Takeya Sushi on Urbanspoon

Monday, January 14, 2013

The Ultimate Nigiri at Ichiro

 
When I asked a Japanese customer what she thought was the 'best' Japanese restaurant in Richmond, she quickly replied, "Ichiro, it's authentic".  Thus, later that evening, I dragged poor Mr. C to Steveston and found us a table for two.  I observed the environment, the restaurant was quite spacious, yet busy. Service was prompt. Also, the staff were all Japanese.  Could this be the first sign of authenticity? 

One of the sushi chef was in his late 50's, maybe early 60's.  He stood behind the sushi bar with a watchful eye.  I noticed he looked assertive and had an aura of Jiro (Dreams of Sushi), which made me more curious to try the sashimi.  C was already excited by the pages from the menu, filled with pictures and variety.  I was just as ecstatic and didn't know where to begin.  Everything looked and sounded good, particularly from the sushi and sashimi section.  I could swear we wanted to try something that was unique and a specialty, but somehow we just ended up ordering most of the usuals -__-
Have you ever recovered from a flu, only to be attacked by another cold right after? That's what the worst flu season in Vancouver has done to me.  So, a bowl of miso soup seemed to be a legitimate and comforting choice.  We each got one.  There is a version with clams in it, but we just kept it simple. It wasn't too salty or diluted, just a right balance of flavour.  
Okay, here's a specialty dish Mr. C ordered.  Steveston agedashi tofu was visually appealing. I'm a fan of anything wrapped in nori and deep fried. Of course, there was a harmony of textures between soft tofu, asparagus, imitation crab meat, and salmon. Nonetheless, C expressed his disdain for the texture of the salmon as it was dry and slightly overcooked. I agreed that it could go without. The broth could also be a bit more rich to enhance the flavours. We glanced at the next table and drooled over the golden fried dumplings with prawn tails peering out over the sizzling hot plate.

 A short time later, a small order of assorted tempura arrived, which led to a small altercation between C and I as to why no prawn gyoza was substituted instead. No table flipping involved and, of course, it was me who took the blame for not being interested in any gyoza in the first place. While we were less excited to indulge in the tempura, I dove for the fried bean and it was perfectly crispy. The prawns were good as well.  The batter was crispy and not too heavily coated.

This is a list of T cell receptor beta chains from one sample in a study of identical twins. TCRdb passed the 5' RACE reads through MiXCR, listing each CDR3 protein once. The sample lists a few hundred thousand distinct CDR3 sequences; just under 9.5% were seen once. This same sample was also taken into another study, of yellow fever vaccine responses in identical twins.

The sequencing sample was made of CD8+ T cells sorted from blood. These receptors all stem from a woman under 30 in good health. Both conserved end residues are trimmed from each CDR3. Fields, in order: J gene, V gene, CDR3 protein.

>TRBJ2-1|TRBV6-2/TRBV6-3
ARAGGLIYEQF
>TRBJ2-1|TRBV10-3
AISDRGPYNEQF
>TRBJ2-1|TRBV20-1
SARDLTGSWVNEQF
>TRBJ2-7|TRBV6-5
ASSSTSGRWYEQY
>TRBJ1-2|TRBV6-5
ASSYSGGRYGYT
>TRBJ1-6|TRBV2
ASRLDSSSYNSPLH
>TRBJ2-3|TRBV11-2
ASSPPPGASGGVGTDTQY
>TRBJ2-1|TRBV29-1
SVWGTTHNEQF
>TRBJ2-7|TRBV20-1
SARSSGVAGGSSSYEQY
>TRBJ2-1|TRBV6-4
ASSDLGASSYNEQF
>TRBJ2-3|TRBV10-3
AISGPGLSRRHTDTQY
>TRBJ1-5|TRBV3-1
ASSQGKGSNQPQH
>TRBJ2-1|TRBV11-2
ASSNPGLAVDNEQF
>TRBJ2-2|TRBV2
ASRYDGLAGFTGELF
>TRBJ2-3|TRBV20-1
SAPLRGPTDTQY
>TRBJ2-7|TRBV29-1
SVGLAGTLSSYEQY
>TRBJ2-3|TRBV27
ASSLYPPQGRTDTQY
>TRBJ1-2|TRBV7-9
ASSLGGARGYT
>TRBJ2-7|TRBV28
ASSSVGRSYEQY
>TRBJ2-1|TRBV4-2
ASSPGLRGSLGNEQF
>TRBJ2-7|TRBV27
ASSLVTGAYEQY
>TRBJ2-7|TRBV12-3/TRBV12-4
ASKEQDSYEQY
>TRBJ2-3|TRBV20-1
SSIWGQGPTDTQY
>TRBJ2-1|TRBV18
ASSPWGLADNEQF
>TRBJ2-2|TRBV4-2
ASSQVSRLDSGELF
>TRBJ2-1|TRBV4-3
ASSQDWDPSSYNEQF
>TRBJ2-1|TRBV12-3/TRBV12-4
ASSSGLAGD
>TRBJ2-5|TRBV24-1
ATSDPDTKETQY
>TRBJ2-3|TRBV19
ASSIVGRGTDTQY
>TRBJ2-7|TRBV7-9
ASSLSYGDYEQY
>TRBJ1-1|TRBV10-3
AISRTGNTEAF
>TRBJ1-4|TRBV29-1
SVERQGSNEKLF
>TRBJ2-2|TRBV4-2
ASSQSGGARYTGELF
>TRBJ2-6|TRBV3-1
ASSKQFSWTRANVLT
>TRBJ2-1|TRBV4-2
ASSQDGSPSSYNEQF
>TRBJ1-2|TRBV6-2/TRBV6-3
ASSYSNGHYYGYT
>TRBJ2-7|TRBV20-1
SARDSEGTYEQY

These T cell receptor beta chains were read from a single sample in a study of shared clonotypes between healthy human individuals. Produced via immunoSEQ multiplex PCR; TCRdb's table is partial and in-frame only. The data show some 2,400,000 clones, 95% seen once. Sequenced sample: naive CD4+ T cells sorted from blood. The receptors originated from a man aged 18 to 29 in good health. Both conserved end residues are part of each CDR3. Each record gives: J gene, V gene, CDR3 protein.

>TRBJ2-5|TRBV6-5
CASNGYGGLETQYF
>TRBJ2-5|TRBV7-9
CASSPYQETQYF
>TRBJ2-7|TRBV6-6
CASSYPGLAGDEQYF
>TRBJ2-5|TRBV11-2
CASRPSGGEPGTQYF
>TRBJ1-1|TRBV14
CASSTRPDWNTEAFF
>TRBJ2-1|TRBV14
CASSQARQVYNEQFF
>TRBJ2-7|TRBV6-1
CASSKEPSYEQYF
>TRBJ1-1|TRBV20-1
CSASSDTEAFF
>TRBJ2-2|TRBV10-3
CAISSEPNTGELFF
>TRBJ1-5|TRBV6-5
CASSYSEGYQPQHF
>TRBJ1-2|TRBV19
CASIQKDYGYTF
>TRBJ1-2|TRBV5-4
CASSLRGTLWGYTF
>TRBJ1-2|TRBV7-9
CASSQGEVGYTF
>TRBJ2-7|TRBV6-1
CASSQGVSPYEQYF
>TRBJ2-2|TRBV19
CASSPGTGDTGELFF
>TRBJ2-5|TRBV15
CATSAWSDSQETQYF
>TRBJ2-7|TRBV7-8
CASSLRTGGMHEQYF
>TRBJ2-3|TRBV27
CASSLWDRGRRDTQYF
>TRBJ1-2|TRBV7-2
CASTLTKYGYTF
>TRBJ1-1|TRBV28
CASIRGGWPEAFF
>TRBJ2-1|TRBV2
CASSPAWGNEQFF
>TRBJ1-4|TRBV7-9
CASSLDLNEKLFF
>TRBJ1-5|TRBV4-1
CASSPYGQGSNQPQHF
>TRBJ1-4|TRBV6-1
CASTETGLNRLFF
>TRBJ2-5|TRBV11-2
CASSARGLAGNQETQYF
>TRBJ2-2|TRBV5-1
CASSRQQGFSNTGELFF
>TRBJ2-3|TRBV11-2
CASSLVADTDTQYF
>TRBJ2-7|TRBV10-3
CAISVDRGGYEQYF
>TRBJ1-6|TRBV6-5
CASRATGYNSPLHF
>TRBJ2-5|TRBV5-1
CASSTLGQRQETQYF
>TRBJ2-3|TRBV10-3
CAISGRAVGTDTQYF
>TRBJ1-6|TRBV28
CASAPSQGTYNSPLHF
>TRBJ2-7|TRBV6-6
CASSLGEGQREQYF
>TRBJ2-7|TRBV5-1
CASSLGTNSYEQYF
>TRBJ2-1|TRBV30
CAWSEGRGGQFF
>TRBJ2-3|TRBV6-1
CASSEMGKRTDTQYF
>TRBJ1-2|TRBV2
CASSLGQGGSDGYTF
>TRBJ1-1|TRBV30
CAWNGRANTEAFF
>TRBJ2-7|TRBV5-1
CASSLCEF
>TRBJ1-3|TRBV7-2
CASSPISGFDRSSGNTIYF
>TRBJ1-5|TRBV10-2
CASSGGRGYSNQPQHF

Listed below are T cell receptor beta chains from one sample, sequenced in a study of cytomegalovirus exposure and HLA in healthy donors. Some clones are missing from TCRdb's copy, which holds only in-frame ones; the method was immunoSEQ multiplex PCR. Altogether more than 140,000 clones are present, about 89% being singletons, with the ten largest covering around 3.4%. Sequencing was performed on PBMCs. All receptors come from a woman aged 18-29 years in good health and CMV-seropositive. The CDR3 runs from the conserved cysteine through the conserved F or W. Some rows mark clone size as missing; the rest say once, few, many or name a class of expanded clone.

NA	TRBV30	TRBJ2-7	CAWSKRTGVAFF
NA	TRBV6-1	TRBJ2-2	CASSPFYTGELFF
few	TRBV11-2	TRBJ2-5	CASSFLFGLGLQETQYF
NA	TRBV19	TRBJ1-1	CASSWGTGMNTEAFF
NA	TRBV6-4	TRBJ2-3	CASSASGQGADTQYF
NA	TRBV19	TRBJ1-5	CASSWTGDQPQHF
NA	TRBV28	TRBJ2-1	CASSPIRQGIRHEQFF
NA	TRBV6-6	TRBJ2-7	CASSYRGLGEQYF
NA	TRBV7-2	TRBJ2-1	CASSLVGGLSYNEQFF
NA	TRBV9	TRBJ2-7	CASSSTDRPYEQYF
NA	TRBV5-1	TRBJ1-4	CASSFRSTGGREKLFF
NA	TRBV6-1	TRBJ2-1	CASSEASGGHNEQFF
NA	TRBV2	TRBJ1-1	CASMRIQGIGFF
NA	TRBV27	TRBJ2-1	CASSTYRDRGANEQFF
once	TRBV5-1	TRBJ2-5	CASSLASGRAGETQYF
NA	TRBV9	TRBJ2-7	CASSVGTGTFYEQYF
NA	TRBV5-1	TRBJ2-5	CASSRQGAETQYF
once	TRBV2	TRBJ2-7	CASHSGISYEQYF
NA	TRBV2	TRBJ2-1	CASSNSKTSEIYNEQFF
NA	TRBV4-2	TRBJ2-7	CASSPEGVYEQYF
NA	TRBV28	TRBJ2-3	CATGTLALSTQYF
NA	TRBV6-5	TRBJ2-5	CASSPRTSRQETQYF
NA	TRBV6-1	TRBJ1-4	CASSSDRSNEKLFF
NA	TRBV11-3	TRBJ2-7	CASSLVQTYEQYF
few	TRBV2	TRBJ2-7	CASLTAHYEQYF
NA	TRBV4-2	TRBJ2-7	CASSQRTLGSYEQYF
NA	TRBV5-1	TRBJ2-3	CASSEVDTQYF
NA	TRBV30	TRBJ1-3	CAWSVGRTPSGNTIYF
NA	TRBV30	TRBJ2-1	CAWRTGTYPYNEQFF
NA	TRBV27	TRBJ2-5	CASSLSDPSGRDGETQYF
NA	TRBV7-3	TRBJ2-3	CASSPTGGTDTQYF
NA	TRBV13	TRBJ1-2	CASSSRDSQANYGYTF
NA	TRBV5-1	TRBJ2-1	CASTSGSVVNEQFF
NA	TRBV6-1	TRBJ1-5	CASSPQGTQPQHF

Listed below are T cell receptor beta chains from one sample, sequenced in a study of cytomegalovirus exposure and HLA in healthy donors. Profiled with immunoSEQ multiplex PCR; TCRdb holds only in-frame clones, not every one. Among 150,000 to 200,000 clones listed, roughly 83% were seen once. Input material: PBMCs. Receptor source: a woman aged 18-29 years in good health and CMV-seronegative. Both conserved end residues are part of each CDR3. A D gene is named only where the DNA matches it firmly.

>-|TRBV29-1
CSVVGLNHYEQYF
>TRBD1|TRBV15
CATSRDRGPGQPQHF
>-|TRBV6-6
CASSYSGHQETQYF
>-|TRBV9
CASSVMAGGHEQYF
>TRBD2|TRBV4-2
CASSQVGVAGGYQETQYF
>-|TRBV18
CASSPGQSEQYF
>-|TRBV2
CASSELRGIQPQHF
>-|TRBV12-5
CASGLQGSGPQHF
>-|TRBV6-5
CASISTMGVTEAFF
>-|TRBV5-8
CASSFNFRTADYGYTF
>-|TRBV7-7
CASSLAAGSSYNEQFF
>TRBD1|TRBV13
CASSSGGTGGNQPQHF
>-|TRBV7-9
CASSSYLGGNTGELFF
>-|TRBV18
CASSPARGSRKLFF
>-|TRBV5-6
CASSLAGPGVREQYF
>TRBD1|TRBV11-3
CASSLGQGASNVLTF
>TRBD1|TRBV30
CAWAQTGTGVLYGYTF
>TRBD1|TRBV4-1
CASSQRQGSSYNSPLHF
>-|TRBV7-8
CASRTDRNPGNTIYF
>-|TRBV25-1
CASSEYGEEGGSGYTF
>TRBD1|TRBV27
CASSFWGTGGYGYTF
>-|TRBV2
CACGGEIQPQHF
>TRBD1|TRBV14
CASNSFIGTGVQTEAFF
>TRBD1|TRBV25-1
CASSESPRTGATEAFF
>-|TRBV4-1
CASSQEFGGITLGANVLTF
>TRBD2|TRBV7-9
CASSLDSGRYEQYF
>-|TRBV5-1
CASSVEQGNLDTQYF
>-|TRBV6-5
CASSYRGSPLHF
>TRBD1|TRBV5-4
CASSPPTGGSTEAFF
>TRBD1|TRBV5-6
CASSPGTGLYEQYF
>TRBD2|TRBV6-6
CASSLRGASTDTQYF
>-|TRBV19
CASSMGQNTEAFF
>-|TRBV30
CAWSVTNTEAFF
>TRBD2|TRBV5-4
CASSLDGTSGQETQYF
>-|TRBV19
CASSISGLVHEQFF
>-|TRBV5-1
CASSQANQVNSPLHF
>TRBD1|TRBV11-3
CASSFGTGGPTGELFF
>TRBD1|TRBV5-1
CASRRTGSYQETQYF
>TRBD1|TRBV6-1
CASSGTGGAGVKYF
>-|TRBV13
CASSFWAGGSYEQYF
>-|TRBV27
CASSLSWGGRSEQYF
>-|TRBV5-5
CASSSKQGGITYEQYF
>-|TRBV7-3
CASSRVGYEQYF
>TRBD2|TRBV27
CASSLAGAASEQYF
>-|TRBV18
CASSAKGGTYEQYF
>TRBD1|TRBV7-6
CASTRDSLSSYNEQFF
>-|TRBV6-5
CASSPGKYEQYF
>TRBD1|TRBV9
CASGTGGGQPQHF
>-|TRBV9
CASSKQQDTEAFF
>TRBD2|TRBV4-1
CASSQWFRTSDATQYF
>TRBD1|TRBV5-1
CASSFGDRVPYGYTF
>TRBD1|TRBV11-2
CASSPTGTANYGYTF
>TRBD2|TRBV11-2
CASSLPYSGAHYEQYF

Despite our best efforts to not order any more deep fry dishes, Mr. C and I have too much fondness (or weakness) for oily, crispy things.  Ebi mayo was served with a bouquet of sophisticatedly wrapped up greens and drizzle with an acidic and gingery and zesty vinaigrette. My favorite place for ebi mayo is still Guu Garlic. The prawns here were not overly battered and had a little bit sweetness from the mayo, but they somewhat reminded me of the Chinese prawn and peaches.
I don't really have much to describe about the soft shell crab roll and Steveston roll.  Softshell crab in the roll we both thought could have been a tad crispier.  The latter had sweet shrimp, tuna and topped with salmon.  It was a good size with a good filler-rice ratio.  The toro nigiri was quite fresh and melts in your mouth.  I still think the best and unbeatable toro is at Hachi Sushi where the fish just 'glistens'.   Now, let's talk about the U.I.T.